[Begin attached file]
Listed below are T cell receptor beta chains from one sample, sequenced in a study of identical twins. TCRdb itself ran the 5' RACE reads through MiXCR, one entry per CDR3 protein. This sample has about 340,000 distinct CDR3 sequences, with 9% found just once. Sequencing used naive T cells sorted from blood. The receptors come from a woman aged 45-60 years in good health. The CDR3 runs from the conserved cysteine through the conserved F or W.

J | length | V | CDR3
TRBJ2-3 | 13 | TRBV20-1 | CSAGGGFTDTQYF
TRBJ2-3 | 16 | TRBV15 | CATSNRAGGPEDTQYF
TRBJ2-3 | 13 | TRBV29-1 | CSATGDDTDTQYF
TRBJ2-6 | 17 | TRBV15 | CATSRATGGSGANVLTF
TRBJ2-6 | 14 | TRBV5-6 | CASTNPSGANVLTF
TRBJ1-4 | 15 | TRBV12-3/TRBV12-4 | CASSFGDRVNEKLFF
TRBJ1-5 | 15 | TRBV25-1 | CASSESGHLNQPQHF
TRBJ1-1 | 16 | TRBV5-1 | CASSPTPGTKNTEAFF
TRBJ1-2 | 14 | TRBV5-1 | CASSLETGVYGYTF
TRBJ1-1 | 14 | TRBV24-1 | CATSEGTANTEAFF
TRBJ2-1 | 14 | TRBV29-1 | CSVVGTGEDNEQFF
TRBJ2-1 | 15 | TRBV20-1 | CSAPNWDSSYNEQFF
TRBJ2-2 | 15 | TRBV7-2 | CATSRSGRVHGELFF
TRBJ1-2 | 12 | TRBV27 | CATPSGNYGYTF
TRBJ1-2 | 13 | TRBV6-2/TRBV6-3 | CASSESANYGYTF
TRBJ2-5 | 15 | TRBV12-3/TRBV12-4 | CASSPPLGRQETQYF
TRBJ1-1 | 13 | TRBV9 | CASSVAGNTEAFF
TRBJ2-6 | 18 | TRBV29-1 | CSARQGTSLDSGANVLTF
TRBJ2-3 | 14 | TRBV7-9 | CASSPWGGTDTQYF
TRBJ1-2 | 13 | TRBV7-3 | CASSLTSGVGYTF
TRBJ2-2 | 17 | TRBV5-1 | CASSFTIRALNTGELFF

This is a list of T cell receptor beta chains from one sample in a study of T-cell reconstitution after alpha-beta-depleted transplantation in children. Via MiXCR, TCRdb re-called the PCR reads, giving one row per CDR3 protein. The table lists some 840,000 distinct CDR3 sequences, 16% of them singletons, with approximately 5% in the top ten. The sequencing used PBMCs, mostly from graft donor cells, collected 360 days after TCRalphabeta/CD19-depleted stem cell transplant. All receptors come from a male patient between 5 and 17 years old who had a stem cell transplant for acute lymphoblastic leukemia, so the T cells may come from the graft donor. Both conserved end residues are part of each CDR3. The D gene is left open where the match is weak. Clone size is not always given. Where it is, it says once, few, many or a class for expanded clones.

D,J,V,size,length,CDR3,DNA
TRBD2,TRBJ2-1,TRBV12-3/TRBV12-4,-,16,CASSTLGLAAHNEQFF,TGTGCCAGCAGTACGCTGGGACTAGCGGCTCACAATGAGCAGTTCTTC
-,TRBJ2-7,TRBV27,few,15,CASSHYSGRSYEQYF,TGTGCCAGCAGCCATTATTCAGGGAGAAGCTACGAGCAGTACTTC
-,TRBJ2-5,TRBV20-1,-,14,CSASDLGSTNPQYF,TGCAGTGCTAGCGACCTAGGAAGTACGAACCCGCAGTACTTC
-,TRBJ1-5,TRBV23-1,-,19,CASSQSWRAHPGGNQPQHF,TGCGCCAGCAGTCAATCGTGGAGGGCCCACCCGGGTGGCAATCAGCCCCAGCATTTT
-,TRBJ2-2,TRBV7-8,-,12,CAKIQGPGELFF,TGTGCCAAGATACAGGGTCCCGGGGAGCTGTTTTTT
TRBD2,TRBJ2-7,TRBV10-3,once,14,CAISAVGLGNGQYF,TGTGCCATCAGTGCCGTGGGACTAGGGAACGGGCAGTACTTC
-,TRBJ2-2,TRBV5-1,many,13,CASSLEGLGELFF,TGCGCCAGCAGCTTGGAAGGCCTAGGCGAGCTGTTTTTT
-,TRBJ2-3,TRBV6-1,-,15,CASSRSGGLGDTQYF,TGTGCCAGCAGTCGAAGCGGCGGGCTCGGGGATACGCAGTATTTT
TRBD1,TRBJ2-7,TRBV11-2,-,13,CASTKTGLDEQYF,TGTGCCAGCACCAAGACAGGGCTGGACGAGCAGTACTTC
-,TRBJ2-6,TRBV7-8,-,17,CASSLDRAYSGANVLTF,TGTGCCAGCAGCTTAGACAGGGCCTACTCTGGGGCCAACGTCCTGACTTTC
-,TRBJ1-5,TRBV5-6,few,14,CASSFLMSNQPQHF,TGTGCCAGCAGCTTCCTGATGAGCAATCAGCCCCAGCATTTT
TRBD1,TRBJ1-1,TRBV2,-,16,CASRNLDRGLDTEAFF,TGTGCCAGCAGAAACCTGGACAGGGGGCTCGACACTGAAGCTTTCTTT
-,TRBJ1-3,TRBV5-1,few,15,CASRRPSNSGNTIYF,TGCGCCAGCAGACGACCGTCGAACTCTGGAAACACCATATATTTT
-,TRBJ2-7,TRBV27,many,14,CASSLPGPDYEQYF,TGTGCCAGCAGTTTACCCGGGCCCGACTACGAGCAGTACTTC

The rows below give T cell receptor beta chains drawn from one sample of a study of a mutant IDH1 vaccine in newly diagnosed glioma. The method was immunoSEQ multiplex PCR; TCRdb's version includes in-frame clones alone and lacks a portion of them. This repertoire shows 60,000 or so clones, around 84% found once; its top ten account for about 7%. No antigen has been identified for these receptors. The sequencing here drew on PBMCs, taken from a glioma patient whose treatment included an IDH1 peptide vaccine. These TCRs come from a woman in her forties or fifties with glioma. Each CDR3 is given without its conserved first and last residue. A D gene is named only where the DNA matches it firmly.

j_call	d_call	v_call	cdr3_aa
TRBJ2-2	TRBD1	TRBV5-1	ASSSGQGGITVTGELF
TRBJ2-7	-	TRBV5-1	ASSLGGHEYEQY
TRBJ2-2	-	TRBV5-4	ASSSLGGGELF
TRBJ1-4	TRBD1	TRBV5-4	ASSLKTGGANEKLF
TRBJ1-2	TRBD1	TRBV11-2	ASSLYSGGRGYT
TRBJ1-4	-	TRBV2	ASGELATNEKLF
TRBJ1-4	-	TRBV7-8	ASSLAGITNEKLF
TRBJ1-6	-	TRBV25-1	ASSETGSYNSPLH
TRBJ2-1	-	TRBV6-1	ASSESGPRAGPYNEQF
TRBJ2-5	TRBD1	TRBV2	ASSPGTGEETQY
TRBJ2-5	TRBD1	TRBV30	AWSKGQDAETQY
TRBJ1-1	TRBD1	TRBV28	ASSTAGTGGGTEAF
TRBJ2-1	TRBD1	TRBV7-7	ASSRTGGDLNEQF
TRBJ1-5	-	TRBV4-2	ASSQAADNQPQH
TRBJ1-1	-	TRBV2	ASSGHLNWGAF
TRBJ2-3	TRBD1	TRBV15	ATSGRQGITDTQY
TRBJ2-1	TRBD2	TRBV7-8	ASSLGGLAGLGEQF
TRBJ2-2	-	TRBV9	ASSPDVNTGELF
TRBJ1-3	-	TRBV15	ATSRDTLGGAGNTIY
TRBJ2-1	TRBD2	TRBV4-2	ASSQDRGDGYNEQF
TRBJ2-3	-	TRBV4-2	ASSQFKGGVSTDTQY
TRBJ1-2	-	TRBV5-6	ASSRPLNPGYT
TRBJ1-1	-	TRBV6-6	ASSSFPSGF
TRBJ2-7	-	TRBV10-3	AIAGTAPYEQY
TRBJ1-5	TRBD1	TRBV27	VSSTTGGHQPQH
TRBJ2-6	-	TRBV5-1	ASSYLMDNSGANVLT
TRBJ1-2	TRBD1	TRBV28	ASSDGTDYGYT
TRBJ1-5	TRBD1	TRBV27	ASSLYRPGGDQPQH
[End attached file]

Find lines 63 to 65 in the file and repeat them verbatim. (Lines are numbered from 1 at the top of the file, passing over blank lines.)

TRBJ1-2	-	TRBV5-6	ASSRPLNPGYT
TRBJ1-1	-	TRBV6-6	ASSSFPSGF
TRBJ2-7	-	TRBV10-3	AIAGTAPYEQY